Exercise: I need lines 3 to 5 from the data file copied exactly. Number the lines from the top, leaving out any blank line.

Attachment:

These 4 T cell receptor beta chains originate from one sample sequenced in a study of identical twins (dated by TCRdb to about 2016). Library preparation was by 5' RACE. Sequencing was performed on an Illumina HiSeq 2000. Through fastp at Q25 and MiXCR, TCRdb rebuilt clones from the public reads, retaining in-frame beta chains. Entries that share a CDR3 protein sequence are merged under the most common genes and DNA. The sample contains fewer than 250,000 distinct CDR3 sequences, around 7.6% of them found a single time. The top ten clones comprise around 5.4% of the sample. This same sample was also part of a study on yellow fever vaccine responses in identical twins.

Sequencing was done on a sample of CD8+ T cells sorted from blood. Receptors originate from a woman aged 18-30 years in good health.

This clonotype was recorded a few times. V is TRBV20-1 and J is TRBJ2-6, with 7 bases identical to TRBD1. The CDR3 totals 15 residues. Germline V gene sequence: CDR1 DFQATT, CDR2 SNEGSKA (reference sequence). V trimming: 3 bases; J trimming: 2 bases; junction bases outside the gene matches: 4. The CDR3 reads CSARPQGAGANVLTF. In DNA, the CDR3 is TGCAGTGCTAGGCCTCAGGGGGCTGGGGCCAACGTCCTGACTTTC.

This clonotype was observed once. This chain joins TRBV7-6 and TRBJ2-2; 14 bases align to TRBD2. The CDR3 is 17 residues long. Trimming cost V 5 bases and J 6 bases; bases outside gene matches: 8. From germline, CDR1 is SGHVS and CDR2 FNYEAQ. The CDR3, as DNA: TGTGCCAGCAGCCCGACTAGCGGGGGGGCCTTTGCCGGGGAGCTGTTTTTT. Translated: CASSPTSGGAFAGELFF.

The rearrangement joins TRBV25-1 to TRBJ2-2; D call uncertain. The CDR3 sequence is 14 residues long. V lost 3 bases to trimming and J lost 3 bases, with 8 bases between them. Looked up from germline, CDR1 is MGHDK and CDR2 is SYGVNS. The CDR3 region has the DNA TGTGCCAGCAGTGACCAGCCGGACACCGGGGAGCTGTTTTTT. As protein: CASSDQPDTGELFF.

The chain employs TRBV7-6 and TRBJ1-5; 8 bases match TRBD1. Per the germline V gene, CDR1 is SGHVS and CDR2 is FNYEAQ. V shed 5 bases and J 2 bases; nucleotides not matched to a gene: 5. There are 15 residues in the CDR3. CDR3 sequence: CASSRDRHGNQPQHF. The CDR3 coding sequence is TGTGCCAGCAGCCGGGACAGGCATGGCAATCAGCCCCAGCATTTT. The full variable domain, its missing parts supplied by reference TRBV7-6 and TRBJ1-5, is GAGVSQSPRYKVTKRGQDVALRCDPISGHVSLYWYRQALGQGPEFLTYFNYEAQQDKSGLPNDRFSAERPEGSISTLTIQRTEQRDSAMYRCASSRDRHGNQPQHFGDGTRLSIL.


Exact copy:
This clonotype was recorded a few times. V is TRBV20-1 and J is TRBJ2-6, with 7 bases identical to TRBD1. The CDR3 totals 15 residues. Germline V gene sequence: CDR1 DFQATT, CDR2 SNEGSKA (reference sequence). V trimming: 3 bases; J trimming: 2 bases; junction bases outside the gene matches: 4. The CDR3 reads CSARPQGAGANVLTF. In DNA, the CDR3 is TGCAGTGCTAGGCCTCAGGGGGCTGGGGCCAACGTCCTGACTTTC.

This clonotype was observed once. This chain joins TRBV7-6 and TRBJ2-2; 14 bases align to TRBD2. The CDR3 is 17 residues long. Trimming cost V 5 bases and J 6 bases; bases outside gene matches: 8. From germline, CDR1 is SGHVS and CDR2 FNYEAQ. The CDR3, as DNA: TGTGCCAGCAGCCCGACTAGCGGGGGGGCCTTTGCCGGGGAGCTGTTTTTT. Translated: CASSPTSGGAFAGELFF.

The rearrangement joins TRBV25-1 to TRBJ2-2; D call uncertain. The CDR3 sequence is 14 residues long. V lost 3 bases to trimming and J lost 3 bases, with 8 bases between them. Looked up from germline, CDR1 is MGHDK and CDR2 is SYGVNS. The CDR3 region has the DNA TGTGCCAGCAGTGACCAGCCGGACACCGGGGAGCTGTTTTTT. As protein: CASSDQPDTGELFF.